Long, long ago, I learned that Chlorine and Fluorine gases are poisonous. (The antidote is a urine-soaked rag.)
Years ago, I learned that some cars have halogen bulbs for headlights (At least my Cavalier does).
Later, I learned what halogens are. (Cl & F et al.)
Months ago, we got halogen lightbulbs in the kitchen (not my idea). They look a lot like ordinary bulbs, and I bet they’re just as fragile.
Then, I put two and two together, and said, “HEY! What if I break one of those?”
So, since the CSA and ULC can’t possibly sanction a situation where poisonous gases are potentially released in the home, I want to know:
What’s really in a bulb labeled ‘Halogen’? How do they get away with it?
And: nobody post links to this thread. It doesn’t answer my question.
Actually, halogen lamps CAN have a negative effect on your health.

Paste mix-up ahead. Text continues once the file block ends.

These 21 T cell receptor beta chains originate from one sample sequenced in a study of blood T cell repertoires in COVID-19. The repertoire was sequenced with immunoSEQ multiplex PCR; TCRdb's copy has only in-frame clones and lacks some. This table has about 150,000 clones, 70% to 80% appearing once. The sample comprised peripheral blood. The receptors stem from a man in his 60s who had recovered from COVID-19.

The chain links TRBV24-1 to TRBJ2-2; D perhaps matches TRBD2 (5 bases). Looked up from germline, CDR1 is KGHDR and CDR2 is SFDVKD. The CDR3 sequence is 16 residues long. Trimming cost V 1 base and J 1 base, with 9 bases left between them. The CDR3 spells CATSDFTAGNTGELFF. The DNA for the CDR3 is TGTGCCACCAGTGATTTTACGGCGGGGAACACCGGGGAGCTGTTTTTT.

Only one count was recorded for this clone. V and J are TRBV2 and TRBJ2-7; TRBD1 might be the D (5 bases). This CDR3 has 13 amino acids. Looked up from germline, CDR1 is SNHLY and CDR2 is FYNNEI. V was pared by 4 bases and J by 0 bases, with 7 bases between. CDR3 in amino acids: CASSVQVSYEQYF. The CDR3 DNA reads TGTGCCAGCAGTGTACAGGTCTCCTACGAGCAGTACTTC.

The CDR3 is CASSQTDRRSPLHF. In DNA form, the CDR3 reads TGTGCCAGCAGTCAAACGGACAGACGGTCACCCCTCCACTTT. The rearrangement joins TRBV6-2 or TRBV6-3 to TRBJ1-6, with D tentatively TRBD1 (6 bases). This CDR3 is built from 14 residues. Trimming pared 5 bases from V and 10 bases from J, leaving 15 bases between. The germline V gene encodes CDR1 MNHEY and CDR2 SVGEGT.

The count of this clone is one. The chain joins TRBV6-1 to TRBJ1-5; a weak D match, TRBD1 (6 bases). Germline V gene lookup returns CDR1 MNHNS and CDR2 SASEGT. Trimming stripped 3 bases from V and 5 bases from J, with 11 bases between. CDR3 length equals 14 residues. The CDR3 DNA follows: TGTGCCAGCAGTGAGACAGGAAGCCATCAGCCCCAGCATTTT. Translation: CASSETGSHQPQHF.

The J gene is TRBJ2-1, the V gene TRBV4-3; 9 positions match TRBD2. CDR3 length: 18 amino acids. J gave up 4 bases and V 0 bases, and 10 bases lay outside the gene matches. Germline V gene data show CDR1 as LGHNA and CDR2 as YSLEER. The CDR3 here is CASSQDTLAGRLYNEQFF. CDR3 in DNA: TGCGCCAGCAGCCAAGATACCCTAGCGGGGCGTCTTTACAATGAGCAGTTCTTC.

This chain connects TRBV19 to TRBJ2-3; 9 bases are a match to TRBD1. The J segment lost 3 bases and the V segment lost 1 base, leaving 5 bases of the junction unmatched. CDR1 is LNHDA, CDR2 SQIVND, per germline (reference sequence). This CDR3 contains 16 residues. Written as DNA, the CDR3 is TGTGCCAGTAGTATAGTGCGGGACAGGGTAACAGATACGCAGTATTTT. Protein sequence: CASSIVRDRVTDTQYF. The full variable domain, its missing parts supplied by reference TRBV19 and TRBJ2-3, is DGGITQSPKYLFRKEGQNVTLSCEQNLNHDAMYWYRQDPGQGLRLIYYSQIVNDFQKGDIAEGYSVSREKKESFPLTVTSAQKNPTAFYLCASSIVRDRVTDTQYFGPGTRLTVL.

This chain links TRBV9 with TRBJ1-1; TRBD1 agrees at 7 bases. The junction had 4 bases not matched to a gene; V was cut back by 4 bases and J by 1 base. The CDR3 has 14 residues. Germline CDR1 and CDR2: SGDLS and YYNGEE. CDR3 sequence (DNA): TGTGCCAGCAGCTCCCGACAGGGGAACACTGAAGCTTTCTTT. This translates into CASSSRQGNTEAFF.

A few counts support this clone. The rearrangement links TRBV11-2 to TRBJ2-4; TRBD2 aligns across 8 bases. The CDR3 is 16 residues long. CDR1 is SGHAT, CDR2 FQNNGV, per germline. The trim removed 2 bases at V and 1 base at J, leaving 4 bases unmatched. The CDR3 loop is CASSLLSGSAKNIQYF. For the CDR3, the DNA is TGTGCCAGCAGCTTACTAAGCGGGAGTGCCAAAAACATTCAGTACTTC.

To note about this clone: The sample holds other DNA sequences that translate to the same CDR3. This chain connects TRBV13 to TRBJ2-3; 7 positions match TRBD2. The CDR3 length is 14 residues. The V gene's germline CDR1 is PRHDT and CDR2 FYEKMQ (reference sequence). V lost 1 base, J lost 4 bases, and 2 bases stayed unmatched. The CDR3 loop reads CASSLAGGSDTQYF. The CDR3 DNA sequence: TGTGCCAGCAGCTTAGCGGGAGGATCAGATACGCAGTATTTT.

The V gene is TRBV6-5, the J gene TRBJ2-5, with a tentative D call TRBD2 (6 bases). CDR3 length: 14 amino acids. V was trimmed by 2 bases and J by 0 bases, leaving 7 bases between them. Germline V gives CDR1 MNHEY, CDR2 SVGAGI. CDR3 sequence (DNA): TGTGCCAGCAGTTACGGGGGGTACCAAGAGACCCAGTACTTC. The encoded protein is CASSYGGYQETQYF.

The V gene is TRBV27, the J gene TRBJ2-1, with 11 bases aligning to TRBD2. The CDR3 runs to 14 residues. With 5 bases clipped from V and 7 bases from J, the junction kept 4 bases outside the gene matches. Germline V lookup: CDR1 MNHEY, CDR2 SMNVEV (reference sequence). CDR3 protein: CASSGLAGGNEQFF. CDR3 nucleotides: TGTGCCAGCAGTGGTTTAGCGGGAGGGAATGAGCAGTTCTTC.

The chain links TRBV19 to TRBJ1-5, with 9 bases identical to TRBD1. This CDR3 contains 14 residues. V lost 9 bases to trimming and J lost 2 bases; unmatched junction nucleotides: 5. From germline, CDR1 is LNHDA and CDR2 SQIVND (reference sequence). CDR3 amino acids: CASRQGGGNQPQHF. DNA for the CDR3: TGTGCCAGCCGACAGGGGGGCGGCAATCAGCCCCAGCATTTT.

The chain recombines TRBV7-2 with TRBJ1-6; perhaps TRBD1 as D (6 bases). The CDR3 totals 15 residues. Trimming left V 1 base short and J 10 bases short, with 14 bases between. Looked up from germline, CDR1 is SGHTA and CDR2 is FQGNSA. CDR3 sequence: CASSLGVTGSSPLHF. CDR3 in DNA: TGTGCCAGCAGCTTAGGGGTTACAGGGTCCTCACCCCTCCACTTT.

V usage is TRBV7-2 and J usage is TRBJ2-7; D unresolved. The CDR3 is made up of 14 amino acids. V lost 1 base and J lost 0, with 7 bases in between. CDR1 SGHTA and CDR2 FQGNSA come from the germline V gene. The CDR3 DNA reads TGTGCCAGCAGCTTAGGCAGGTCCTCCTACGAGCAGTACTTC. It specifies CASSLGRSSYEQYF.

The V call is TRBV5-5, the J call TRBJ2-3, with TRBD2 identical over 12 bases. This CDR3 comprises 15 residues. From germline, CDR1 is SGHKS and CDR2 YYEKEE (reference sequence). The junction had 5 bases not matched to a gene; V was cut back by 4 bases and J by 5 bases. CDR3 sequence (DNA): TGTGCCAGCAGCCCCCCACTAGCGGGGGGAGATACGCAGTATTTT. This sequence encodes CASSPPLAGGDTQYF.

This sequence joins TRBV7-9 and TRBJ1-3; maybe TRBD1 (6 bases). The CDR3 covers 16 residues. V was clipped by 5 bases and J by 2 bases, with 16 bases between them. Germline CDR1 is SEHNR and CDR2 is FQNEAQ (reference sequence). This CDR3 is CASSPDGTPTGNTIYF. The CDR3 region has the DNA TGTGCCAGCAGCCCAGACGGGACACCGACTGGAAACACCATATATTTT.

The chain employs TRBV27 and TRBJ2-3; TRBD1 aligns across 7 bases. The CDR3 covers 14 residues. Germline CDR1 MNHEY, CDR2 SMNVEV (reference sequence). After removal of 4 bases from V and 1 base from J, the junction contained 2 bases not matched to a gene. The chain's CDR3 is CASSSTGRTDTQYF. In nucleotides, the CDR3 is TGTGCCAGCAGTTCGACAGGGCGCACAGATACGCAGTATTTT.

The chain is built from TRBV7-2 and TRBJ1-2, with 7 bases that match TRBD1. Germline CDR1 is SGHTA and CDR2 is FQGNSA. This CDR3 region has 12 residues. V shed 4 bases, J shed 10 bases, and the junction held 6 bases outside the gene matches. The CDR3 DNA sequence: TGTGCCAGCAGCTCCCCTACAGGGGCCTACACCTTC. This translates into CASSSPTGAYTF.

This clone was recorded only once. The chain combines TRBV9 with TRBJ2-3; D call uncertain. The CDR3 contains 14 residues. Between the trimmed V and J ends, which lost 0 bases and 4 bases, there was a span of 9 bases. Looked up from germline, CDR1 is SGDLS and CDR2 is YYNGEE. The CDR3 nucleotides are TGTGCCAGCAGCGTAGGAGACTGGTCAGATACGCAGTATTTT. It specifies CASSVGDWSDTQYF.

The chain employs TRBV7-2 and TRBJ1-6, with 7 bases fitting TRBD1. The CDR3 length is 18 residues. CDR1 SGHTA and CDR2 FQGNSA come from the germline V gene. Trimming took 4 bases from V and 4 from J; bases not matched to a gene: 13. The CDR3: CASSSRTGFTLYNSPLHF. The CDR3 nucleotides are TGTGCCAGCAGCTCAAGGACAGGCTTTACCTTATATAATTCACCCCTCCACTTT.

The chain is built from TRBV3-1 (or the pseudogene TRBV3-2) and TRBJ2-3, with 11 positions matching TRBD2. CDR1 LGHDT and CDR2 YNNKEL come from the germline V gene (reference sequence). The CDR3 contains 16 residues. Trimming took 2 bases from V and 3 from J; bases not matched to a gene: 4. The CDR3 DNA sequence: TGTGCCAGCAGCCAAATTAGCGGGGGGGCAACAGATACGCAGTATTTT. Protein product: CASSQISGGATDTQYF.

I read a medical research paper that indicated a link between halogen desk lamps and the early development of cataracts. The doctors said you should NEVER view a naked halogen lamp, and always set them up so the lamp provides indirect lighting (bounced off a wall or something). And they said you should never use halogen for desk lamps, the design of desk lamps tends to cause repeated direct exposure to the naked bulb.
Halogen lamps are also an excessive fire risk, particularly free-standing lamps that might accidentally contact curtains or other flammable objects. An apartment building next to my house was destroyed by fire, the source was a halogen lamp. Your apartment burning down IS a risk to your health.
Halogen bulbs and fixtures get really REALLY hot and I’ve burned myself on halogen studio lighting many times. 2nd degree burns are a risk to your health (albeit a minor one).